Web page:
Which nailer does what?
Trim nailers are categorized by the thickness or “gauge” of the nails they shoot: The bigger the gauge number, the smaller the nail (seems backward, doesn’t it?). Nailers that shoot the biggest trim nails—15 and 16 gauge—are usually called “finish nailers.” Midsize 18-gauge nailers are called “brad nailers.” The smallest nailer, the 23-gauge, is usually called a “pinner” or “micro pinner.”
15-gauge finish nailer
This is the gun I usually grab for nailing large 3/4-in.-thick baseboard and trim. It’s also a good choice for more demanding jobs like nailing doorjambs or stair treads. These nailers have a large piston, and because of the extra bulk, often have angled magazines so you can get into tight spots. Name-brand 15-gauge nailers, which handle nail lengths up to 2-1/2 in., start at less than $200.
16-gauge finish nailer
Like 15-gauge nailers, most 16-gauge guns shoot nails up to 2-1/2 in. long and are suitable for thick trim. The main advantage of a 16-gauge gun is that it’s smaller and lighter. If you’re shopping for a finish nailer, I’d recommend the larger 15-gauge gun, simply because the fatter nails provide more holding power. But some carpenters disagree with me. You’ll pay about the same for a name-brand 16-gauge nailer as you would for a 15-gauge gun.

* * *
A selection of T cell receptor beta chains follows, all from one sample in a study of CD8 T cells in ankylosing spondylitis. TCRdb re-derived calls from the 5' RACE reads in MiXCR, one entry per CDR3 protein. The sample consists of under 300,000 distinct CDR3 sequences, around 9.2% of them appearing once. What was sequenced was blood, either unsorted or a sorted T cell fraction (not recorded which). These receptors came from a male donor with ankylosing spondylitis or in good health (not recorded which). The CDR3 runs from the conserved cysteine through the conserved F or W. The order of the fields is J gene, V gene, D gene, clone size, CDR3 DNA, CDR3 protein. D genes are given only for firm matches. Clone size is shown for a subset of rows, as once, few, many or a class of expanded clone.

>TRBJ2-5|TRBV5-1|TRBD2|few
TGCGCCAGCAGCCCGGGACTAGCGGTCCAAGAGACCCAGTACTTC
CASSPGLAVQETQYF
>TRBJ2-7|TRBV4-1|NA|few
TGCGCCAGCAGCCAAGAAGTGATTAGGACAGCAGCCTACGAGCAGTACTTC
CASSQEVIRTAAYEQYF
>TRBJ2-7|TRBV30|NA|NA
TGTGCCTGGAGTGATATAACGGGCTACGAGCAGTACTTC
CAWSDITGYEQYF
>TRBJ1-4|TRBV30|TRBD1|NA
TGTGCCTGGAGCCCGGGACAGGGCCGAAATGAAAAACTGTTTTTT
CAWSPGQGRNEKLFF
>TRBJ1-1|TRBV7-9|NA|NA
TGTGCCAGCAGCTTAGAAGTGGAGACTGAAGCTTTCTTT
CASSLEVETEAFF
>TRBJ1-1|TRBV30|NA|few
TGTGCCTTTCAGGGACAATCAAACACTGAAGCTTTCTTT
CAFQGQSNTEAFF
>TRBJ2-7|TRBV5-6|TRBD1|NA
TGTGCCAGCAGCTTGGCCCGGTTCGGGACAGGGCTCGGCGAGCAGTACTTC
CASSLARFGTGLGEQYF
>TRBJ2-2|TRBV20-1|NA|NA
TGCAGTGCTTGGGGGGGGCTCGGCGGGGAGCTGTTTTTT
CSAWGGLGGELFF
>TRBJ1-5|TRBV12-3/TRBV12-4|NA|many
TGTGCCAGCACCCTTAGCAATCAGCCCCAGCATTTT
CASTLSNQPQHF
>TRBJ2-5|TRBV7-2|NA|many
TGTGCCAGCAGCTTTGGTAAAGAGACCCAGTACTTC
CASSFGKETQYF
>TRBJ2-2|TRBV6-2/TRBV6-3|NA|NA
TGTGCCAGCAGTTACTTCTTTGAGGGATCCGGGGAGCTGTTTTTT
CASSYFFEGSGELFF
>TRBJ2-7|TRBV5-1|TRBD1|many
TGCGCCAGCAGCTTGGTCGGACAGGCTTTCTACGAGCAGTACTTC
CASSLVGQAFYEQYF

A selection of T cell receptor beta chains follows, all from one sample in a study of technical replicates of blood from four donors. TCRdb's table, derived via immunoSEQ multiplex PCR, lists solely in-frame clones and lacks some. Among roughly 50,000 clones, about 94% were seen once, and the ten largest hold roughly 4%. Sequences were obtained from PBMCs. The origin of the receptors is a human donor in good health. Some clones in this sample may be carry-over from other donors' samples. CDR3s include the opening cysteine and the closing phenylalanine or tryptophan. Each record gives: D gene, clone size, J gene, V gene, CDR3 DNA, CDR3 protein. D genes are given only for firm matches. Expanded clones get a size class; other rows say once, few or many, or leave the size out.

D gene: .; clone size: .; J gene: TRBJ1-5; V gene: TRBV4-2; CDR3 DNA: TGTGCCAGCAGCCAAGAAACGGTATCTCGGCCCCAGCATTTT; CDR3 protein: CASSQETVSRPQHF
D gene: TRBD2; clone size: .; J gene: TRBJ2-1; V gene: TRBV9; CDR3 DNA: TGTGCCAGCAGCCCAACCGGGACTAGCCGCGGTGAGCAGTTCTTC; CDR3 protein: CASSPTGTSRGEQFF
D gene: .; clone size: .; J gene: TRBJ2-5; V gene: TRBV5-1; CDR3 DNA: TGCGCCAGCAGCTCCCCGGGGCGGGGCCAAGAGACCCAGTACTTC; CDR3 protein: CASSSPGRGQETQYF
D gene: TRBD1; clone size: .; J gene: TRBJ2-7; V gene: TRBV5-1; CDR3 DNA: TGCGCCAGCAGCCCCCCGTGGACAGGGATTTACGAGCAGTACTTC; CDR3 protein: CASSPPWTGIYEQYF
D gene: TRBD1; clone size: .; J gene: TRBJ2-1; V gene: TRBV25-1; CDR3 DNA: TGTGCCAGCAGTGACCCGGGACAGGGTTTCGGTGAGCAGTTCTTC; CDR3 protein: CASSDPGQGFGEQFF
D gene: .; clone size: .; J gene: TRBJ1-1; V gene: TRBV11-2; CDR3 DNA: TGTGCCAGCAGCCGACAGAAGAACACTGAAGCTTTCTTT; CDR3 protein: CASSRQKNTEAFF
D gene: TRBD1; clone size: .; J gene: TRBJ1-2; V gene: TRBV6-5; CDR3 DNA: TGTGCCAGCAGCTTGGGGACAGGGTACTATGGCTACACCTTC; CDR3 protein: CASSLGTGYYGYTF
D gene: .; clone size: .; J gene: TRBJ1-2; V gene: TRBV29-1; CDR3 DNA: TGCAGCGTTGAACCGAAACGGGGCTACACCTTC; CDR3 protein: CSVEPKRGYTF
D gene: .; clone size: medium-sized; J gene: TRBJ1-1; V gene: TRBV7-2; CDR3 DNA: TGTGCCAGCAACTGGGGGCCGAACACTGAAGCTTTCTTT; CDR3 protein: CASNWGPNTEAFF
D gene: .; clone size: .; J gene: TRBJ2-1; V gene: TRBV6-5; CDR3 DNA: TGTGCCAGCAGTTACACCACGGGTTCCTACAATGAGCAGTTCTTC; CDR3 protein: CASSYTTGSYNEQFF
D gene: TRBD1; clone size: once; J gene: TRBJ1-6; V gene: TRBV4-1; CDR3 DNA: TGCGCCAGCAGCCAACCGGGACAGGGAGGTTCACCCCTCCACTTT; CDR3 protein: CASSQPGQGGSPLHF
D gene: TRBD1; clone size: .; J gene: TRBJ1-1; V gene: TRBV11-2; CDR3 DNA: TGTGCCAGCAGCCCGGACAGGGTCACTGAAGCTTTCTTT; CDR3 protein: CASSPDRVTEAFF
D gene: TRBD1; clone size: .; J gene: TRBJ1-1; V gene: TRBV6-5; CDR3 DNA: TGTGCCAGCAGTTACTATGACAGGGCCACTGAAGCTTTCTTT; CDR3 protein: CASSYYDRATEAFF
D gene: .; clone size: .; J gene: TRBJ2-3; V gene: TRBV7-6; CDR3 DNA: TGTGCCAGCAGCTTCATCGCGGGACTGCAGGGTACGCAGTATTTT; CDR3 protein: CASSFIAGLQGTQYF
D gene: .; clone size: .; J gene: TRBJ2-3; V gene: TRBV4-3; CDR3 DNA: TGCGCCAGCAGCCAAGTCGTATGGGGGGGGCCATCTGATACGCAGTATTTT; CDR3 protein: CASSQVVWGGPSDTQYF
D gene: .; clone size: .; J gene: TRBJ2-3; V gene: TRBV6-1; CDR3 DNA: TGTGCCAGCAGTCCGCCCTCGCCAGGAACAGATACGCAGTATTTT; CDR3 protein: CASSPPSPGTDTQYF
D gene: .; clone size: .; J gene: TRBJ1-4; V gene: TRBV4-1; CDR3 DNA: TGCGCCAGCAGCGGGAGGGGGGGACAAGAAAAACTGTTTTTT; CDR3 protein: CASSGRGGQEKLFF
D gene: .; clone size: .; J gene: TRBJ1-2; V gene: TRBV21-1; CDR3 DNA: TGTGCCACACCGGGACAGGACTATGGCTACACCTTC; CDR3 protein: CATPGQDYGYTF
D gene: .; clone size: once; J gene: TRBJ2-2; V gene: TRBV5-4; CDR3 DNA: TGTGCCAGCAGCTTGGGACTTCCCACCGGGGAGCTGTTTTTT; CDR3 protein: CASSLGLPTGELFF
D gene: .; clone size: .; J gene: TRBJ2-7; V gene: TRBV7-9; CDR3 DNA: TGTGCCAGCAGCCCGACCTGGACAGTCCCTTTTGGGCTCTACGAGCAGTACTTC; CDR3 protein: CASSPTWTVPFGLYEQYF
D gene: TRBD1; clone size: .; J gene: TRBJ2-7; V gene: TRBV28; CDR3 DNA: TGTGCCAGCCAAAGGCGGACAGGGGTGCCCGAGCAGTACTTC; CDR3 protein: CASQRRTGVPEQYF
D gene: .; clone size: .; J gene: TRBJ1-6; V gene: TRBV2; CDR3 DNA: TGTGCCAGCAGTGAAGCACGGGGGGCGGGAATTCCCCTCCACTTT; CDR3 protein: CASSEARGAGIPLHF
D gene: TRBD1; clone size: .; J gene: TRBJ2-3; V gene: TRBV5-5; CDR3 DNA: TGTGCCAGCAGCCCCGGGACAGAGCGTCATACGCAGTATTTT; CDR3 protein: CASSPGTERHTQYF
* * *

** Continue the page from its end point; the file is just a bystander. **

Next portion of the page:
18-gauge brad nailer
If you plan to buy only one trim nailer, this is the size to get. I use mine more than all my others combined. It’s perfect for standard trim, furniture making and odd jobs around the shop. Models that shoot brads up to 1-1/4- in. are common, but I strongly recommend spending a few bucks more for a gun that can handle brads up to 2 in. long. Name-brand 2-in. guns start under $100.
This is the nailer I use the least. Those tiny pins just don’t have enough holding strength for most jobs. But don’t get me wrong—there are times when pins are perfect, especially to nail small parts. My pinner, which cost a little over $100, shoots pins ranging from 1/2 to 1 in. long. That’s long enough for most jobs, though I occasionally wish I had a model that could handle pins up to 2 in. long, which would cost $225 or more.
Smaller-gauge nails usually come in packs that load vertically. 16-gauge nails usually come in packs that load at an angle.